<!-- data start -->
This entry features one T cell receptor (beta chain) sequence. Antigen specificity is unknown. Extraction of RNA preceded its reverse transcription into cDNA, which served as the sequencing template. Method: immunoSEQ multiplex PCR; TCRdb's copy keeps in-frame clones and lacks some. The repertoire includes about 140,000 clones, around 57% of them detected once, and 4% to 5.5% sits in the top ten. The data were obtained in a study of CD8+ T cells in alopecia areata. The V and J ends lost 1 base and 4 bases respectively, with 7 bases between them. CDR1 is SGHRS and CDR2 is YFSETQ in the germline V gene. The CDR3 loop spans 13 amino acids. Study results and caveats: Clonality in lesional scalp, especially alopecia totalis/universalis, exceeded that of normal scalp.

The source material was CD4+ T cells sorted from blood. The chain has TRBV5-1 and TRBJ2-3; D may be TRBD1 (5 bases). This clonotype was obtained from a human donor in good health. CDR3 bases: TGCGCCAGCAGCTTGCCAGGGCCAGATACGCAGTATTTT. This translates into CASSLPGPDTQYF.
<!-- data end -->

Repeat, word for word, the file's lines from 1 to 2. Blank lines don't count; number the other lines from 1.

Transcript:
This entry features one T cell receptor (beta chain) sequence. Antigen specificity is unknown. Extraction of RNA preceded its reverse transcription into cDNA, which served as the sequencing template. Method: immunoSEQ multiplex PCR; TCRdb's copy keeps in-frame clones and lacks some. The repertoire includes about 140,000 clones, around 57% of them detected once, and 4% to 5.5% sits in the top ten. The data were obtained in a study of CD8+ T cells in alopecia areata. The V and J ends lost 1 base and 4 bases respectively, with 7 bases between them. CDR1 is SGHRS and CDR2 is YFSETQ in the germline V gene. The CDR3 loop spans 13 amino acids. Study results and caveats: Clonality in lesional scalp, especially alopecia totalis/universalis, exceeded that of normal scalp.

The source material was CD4+ T cells sorted from blood. The chain has TRBV5-1 and TRBJ2-3; D may be TRBD1 (5 bases). This clonotype was obtained from a human donor in good health. CDR3 bases: TGCGCCAGCAGCTTGCCAGGGCCAGATACGCAGTATTTT. This translates into CASSLPGPDTQYF.